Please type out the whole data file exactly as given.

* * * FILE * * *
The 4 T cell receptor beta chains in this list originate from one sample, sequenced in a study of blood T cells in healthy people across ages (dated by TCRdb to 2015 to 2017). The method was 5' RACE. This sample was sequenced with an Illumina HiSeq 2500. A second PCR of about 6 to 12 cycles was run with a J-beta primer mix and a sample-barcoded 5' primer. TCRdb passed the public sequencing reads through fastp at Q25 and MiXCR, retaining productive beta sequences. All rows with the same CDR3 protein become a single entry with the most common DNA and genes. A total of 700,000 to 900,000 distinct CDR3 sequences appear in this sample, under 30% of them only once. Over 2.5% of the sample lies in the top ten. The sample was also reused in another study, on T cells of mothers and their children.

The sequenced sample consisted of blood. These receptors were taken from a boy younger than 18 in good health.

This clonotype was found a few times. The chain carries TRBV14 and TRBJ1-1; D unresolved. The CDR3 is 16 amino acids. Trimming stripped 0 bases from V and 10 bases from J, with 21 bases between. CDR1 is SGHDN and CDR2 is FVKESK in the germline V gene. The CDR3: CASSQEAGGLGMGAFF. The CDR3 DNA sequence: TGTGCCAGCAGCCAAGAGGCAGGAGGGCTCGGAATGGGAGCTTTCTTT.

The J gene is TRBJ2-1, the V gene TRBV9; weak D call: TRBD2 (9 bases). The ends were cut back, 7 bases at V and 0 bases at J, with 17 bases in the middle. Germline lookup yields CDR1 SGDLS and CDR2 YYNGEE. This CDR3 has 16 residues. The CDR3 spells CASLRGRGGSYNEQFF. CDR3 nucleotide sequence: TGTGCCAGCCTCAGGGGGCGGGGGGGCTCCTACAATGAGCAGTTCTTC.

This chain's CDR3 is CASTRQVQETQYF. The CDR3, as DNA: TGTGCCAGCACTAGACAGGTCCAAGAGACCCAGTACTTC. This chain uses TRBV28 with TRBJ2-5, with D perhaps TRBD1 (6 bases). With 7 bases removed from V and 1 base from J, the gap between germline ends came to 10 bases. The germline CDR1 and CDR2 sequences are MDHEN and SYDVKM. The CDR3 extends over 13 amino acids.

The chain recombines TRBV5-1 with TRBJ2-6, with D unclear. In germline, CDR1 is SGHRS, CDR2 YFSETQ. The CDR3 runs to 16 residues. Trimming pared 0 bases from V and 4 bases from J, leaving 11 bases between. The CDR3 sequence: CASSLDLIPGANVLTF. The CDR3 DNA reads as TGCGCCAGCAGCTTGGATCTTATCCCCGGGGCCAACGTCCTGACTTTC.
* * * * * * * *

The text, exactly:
The 4 T cell receptor beta chains in this list originate from one sample, sequenced in a study of blood T cells in healthy people across ages (dated by TCRdb to 2015 to 2017). The method was 5' RACE. This sample was sequenced with an Illumina HiSeq 2500. A second PCR of about 6 to 12 cycles was run with a J-beta primer mix and a sample-barcoded 5' primer. TCRdb passed the public sequencing reads through fastp at Q25 and MiXCR, retaining productive beta sequences. All rows with the same CDR3 protein become a single entry with the most common DNA and genes. A total of 700,000 to 900,000 distinct CDR3 sequences appear in this sample, under 30% of them only once. Over 2.5% of the sample lies in the top ten. The sample was also reused in another study, on T cells of mothers and their children.

The sequenced sample consisted of blood. These receptors were taken from a boy younger than 18 in good health.

This clonotype was found a few times. The chain carries TRBV14 and TRBJ1-1; D unresolved. The CDR3 is 16 amino acids. Trimming stripped 0 bases from V and 10 bases from J, with 21 bases between. CDR1 is SGHDN and CDR2 is FVKESK in the germline V gene. The CDR3: CASSQEAGGLGMGAFF. The CDR3 DNA sequence: TGTGCCAGCAGCCAAGAGGCAGGAGGGCTCGGAATGGGAGCTTTCTTT.

The J gene is TRBJ2-1, the V gene TRBV9; weak D call: TRBD2 (9 bases). The ends were cut back, 7 bases at V and 0 bases at J, with 17 bases in the middle. Germline lookup yields CDR1 SGDLS and CDR2 YYNGEE. This CDR3 has 16 residues. The CDR3 spells CASLRGRGGSYNEQFF. CDR3 nucleotide sequence: TGTGCCAGCCTCAGGGGGCGGGGGGGCTCCTACAATGAGCAGTTCTTC.

This chain's CDR3 is CASTRQVQETQYF. The CDR3, as DNA: TGTGCCAGCACTAGACAGGTCCAAGAGACCCAGTACTTC. This chain uses TRBV28 with TRBJ2-5, with D perhaps TRBD1 (6 bases). With 7 bases removed from V and 1 base from J, the gap between germline ends came to 10 bases. The germline CDR1 and CDR2 sequences are MDHEN and SYDVKM. The CDR3 extends over 13 amino acids.

The chain recombines TRBV5-1 with TRBJ2-6, with D unclear. In germline, CDR1 is SGHRS, CDR2 YFSETQ. The CDR3 runs to 16 residues. Trimming pared 0 bases from V and 4 bases from J, leaving 11 bases between. The CDR3 sequence: CASSLDLIPGANVLTF. The CDR3 DNA reads as TGCGCCAGCAGCTTGGATCTTATCCCCGGGGCCAACGTCCTGACTTTC.